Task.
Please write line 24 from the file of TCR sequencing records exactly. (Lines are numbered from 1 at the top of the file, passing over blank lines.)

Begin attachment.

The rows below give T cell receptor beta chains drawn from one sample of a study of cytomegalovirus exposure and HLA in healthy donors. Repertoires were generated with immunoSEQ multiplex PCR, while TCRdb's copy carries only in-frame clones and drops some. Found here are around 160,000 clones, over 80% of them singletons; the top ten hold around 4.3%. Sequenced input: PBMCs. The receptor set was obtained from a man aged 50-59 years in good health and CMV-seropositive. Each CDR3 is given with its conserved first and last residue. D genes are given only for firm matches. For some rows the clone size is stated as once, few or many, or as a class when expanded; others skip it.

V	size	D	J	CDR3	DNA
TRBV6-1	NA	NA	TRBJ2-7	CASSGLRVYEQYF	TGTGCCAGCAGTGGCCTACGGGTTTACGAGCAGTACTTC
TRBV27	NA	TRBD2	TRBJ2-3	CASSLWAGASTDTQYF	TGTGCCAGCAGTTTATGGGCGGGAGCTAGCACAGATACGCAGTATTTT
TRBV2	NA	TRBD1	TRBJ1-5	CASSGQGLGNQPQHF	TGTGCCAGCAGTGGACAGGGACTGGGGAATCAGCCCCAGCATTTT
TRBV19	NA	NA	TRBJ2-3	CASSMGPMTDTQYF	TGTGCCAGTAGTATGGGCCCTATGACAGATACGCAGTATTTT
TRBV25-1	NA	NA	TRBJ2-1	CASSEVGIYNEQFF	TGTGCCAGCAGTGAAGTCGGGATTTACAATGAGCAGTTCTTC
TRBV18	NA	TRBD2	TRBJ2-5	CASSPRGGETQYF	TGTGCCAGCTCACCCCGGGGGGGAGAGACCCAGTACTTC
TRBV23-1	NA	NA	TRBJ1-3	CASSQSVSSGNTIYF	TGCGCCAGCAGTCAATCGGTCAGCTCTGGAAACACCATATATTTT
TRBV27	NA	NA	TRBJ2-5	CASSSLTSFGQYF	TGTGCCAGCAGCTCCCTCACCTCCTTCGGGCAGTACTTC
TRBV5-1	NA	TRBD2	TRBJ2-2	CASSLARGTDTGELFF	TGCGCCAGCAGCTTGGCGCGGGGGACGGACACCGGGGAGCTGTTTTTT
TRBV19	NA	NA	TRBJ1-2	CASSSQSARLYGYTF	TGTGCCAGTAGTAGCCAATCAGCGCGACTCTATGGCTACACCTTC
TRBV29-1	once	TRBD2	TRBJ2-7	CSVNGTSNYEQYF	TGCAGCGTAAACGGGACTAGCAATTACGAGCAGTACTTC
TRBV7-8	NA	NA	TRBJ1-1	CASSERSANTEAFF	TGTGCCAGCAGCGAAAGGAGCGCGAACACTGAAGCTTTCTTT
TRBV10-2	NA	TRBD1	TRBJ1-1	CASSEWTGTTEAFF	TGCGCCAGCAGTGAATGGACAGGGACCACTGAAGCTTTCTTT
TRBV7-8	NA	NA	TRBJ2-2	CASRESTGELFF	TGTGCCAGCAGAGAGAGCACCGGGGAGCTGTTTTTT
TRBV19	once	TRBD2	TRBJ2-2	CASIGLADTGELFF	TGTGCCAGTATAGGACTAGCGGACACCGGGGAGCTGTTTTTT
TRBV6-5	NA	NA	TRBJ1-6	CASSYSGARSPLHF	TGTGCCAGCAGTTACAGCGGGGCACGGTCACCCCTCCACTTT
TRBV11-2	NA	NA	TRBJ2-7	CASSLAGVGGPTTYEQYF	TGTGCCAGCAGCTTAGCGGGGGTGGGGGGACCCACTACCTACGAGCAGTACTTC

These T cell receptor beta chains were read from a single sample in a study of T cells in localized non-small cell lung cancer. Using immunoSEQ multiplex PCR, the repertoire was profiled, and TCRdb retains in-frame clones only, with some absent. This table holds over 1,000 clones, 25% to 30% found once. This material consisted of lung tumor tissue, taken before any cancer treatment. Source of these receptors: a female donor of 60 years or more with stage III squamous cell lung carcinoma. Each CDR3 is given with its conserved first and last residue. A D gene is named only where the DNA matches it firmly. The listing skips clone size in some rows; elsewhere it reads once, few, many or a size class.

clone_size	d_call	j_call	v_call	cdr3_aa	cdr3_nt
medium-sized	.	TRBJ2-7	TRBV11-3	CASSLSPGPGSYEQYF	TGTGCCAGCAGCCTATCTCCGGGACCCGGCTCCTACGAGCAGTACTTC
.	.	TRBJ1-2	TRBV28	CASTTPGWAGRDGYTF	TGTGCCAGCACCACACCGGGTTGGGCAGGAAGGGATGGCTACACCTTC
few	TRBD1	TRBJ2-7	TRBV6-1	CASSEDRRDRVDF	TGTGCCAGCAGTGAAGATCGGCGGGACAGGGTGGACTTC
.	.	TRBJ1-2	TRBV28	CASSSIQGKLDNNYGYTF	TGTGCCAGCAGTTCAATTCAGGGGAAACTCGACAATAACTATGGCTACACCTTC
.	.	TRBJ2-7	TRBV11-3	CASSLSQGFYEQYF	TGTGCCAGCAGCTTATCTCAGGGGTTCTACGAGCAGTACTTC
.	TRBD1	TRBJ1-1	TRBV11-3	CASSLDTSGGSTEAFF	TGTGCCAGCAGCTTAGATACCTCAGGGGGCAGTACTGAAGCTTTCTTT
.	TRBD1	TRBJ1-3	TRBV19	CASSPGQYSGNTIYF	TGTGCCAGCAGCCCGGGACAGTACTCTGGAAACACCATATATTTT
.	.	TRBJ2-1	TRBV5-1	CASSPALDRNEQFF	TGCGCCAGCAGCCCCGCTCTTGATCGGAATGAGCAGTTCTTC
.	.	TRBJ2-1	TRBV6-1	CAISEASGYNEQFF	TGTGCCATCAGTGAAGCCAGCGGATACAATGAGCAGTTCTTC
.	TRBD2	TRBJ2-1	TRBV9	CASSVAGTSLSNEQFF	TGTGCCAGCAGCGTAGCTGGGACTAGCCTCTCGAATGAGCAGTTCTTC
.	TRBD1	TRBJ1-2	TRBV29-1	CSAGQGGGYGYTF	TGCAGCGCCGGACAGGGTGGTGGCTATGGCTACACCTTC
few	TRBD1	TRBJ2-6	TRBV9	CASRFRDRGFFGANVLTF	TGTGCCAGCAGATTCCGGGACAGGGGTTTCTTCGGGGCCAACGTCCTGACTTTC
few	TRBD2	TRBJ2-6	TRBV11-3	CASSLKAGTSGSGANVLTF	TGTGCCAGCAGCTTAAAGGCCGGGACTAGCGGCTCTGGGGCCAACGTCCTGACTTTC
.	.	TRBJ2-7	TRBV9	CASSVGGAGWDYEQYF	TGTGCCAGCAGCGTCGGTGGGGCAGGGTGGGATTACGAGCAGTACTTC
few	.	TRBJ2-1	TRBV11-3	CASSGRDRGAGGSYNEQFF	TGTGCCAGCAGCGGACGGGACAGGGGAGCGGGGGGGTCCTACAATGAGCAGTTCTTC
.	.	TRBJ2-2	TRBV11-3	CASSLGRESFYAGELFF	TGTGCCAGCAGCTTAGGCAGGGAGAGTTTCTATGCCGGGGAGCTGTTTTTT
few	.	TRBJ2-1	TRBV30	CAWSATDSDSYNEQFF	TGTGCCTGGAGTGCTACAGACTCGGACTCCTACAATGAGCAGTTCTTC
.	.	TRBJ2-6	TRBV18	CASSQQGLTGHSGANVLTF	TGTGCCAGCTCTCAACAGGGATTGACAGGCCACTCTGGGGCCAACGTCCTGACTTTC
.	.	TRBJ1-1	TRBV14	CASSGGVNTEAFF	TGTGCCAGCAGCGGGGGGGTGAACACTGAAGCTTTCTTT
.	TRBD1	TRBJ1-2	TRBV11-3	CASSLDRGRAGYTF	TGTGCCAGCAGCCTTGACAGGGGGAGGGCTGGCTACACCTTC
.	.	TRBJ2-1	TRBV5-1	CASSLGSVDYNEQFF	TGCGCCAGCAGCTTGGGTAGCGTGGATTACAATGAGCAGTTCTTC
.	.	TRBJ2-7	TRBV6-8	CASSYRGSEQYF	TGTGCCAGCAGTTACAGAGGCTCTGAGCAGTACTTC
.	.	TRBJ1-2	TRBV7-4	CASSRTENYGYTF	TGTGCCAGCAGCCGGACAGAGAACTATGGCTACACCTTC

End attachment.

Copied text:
few	TRBD1	TRBJ2-7	TRBV6-1	CASSEDRRDRVDF	TGTGCCAGCAGTGAAGATCGGCGGGACAGGGTGGACTTC